July 30th, 2014
The week-long Kane Sesquicentennial celebration moves into full swing tonight with the opening ceremony at 5 p.m. on Field Street.
Sue Holt, chairman of the Sesquicentennial Committee, will be one of the speakers at the ceremony.
The program will feature an original Ted Johnson song about Kane.
The Shade Tree Commission also will be dedicating the 150th new tree to be planted for the Sesquicentennial.
Carol Kane Simerly of Payson, Ariz. has provided two of General Thomas Kane's swords for display at the Kane Memorial Chapel.
"They belong in Kane," Simerly said Wednesday in explaining why she sent the swords to Kane in a special delivery by the United Parcel Service (UPS).
Thomas L. Kaneâ€”who founded our town 150 years agoâ€”has gone down in U.S. history as the leader of the Bucktails during the Civil War, the force behind the building of the Kinzua Viaduct and many other notable achievements.
He also is known for his support for not-so-popular causes of the time such as the Mormons.
According to author Matthew J. Grow, Kane is recognized as â€śthe most important non-Mormonâ€ť in the history of the Church of Jesus Christ of Latter-Day Saintsâ€”the Mormons.
There's a lot of talent in the student body at the Kane Middle School.
This was evident Tuesday at the showing of a documentary entitled "150 Years: A Student Journey" at the Family Drive-in on Route 6 east of Kane.
The 47-minute documentary-- produced by students during their recess over the past two summers-- depicts much of Kane's history. The showing of the video at the "big screen" at the drive-in is part of the week-long Kane Sesquicentennial celebration.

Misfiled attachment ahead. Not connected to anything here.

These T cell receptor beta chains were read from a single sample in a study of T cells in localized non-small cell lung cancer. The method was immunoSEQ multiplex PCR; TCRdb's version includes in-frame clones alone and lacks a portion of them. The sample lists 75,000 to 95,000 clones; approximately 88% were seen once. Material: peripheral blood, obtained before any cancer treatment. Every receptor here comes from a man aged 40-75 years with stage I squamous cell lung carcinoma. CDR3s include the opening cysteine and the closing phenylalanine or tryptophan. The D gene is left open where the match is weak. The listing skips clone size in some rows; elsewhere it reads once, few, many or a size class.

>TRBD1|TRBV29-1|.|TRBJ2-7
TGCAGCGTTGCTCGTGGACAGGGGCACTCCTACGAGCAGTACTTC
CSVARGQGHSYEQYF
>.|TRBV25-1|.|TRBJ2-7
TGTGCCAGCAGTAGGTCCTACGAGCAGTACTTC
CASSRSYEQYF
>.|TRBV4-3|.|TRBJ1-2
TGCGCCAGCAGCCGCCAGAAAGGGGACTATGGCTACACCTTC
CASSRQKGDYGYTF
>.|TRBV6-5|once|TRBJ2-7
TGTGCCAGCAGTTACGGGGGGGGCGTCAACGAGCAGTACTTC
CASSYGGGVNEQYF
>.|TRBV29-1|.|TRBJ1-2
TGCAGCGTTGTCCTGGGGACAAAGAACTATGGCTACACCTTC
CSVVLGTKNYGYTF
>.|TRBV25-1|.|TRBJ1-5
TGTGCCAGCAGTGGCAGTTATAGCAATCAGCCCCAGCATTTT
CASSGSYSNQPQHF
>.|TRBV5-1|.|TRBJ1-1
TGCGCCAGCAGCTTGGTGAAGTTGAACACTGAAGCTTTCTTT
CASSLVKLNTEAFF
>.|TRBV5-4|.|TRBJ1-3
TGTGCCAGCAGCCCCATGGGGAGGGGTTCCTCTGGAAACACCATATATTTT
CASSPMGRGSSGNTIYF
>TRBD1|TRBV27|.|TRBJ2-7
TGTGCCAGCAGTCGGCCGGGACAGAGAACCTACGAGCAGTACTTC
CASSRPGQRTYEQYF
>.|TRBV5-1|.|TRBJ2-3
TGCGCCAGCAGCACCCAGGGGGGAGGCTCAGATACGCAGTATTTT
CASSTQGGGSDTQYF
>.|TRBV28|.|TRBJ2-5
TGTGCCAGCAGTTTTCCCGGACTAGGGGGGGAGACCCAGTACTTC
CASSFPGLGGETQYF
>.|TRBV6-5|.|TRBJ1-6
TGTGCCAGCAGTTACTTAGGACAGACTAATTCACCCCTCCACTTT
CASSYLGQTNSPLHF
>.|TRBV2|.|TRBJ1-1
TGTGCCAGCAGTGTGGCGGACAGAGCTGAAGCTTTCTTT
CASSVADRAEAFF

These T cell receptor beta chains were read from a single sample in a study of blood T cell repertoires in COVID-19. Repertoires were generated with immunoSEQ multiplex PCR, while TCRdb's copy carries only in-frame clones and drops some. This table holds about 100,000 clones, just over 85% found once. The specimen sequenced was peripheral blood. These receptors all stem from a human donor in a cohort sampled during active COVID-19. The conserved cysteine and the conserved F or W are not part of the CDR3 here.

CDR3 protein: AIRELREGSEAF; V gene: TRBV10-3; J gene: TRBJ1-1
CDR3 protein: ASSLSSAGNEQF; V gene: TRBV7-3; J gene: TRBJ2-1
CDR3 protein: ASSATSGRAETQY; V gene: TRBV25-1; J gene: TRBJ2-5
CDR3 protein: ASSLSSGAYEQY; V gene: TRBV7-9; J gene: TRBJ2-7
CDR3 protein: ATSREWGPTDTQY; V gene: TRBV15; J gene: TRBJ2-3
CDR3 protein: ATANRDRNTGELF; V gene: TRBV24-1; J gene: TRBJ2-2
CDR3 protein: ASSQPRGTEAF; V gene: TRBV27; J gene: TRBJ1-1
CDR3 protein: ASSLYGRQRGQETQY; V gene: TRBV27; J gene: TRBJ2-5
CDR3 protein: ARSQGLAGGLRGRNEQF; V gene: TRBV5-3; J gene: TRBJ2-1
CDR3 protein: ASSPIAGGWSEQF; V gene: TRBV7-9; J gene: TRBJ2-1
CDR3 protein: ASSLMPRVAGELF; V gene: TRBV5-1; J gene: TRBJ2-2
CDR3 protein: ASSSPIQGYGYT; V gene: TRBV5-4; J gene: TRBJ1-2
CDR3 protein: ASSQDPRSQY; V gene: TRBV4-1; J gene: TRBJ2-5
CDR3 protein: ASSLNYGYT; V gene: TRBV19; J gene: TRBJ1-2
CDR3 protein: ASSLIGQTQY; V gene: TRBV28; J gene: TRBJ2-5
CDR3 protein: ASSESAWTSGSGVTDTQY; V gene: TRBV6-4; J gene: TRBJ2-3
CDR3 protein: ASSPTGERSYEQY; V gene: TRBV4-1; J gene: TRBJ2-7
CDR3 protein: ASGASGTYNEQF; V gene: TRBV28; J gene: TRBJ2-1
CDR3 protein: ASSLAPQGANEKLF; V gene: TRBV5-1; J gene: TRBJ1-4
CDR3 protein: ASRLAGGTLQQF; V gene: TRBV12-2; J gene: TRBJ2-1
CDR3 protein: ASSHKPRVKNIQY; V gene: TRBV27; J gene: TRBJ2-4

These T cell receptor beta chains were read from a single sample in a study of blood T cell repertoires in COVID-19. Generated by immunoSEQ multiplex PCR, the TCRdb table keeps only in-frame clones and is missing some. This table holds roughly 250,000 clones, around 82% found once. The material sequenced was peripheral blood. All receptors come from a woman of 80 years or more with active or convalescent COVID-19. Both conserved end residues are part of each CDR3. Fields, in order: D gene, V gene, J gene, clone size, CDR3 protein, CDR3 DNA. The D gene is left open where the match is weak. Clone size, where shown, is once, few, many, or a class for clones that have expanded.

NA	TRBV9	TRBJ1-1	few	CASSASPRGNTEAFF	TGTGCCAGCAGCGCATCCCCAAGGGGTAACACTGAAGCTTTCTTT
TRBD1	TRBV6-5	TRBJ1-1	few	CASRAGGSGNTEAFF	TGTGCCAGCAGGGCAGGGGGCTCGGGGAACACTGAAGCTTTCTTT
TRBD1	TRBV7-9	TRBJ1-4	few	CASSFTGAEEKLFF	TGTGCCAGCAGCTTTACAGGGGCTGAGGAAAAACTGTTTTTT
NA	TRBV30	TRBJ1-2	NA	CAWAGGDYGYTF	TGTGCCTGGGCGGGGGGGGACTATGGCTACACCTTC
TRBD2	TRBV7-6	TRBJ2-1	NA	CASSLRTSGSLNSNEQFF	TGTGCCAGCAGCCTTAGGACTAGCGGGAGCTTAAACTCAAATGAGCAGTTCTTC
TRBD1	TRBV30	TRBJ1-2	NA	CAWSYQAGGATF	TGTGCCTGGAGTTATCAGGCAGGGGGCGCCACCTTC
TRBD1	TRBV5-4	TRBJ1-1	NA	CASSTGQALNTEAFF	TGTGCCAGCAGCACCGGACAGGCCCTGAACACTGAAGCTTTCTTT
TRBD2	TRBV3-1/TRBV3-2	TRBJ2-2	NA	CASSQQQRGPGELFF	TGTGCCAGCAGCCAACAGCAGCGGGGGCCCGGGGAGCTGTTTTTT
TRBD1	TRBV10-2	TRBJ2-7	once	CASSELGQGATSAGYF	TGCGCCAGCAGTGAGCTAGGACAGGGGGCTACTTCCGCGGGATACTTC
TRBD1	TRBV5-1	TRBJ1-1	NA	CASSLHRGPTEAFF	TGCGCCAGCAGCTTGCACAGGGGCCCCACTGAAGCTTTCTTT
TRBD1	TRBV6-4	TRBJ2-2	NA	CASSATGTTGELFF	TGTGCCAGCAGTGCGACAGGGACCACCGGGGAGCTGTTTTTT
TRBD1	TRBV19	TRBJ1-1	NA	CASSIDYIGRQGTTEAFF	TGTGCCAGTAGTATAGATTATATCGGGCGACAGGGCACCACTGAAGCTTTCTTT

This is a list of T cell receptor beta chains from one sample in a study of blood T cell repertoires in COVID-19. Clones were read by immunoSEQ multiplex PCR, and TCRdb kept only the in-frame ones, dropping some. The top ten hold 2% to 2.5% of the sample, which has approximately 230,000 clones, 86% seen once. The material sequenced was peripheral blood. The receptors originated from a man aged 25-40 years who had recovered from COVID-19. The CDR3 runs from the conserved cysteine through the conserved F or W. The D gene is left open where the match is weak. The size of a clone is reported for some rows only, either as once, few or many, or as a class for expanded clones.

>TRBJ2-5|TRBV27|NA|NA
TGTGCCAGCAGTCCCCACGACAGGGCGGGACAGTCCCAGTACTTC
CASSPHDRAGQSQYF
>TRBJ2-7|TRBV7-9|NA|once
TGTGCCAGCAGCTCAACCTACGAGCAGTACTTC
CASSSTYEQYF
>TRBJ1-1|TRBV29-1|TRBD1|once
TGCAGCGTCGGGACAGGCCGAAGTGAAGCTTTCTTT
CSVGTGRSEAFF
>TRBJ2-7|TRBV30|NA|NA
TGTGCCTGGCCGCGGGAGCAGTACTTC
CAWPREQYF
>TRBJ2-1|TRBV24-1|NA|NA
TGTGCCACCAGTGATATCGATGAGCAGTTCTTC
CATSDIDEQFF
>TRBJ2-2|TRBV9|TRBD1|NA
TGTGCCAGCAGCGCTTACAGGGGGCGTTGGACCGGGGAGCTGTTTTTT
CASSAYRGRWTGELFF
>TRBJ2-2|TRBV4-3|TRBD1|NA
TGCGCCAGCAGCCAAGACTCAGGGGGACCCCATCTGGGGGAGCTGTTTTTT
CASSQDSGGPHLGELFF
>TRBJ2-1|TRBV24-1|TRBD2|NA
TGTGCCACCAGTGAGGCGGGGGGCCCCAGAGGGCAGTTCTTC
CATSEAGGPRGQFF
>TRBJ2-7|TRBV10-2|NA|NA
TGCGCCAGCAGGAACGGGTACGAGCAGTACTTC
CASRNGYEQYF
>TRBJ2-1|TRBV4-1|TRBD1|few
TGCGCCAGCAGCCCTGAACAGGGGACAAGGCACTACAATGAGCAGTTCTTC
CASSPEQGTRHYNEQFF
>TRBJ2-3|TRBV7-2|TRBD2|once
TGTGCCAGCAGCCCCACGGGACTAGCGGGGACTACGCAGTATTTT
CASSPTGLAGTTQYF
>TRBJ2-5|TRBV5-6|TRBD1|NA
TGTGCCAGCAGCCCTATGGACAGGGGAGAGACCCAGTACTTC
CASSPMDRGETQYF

Planners for the Kane Sesquicentennial celebration a long time ago wanted to present a student documentary on the "big screen" at the Family Drive-in.
The biggest supporter of this proposal was Theodore "Fred" Holmes, who owned and operated the popular drive-in for over 30 years.
In Part I of this story I was about to enter a different world, the world of the professional bird watcher. I had driven to an area near Lake Erie in northwestern Ohio, where the spring bird migration is at its best. This small area is called Magee Marsh, a swampy tract of land overlooking the shores of the lake, where migrating songbirds stop to rest and feed before venturing on the long flight across the lake and into Canada. The amazing event that happens every year at this swamp is the fact that most of these migrants are warblers.
The borough of Kane is seeking federal aid for improvements at the fire hall on Poplar Street.
The borough has filed two requests for a total of $28,710 under the federal Community Development Block Grant (CDBG) program.
Both requests are for projects to cut heating costs at the 45-year-old fire hall.
The borough is seeking $14,520 for new garage doors for the six bays at the fire hall.
The borough also is seeking $14,190 for a new energy-efficient gas-fired boiler at the fire hall.
The Kane Sesquicentennial celebration continues tonight with the showing of a student-made documentary at the local drive-in movie theatre.
The documentary "150 Years of Kane: A Student Journey" will be shown tonight at the Family Drive-In on Route 6 east of Kane.
Gates are scheduled to open at 6:30 p.m.
The celebration of Kane's sesquicentennial began Sunday, July 27 at 2 p.m. with an old timers baseball game at Patrick Santilli Field in Glenwood Park.
Thirty-nine former Kane Legion, Kane High School, and Kane Indies players shook of the rust and participated in the contest before a large gathering of baseball fans. In addition, there were several distinguished guests in attendance, many who had played for area teams such as the Ludlow Wildcats, the Kane Cardinals, Kane Moose, and the James City ball clubs.
Lottie I. Zoretich, 85, of Route 948 in Highland Township, died Saturday afternoon, July 26, 2014 at UPMC Presbyterian in Pittsburgh.
Born July 10, 1929 in Kane, she was the daughter of Thomas E. and Mabel A. Reaghart McClain. On Aug. 1, 1959 in Marienville, she married Matt Zoretich, Jr., who died in 1993.
Lottie had worked at the Kane Shirt Factory, then at Stackpole Corp. in Kane for several years. She was very loyal to the First Baptist Church of Kane.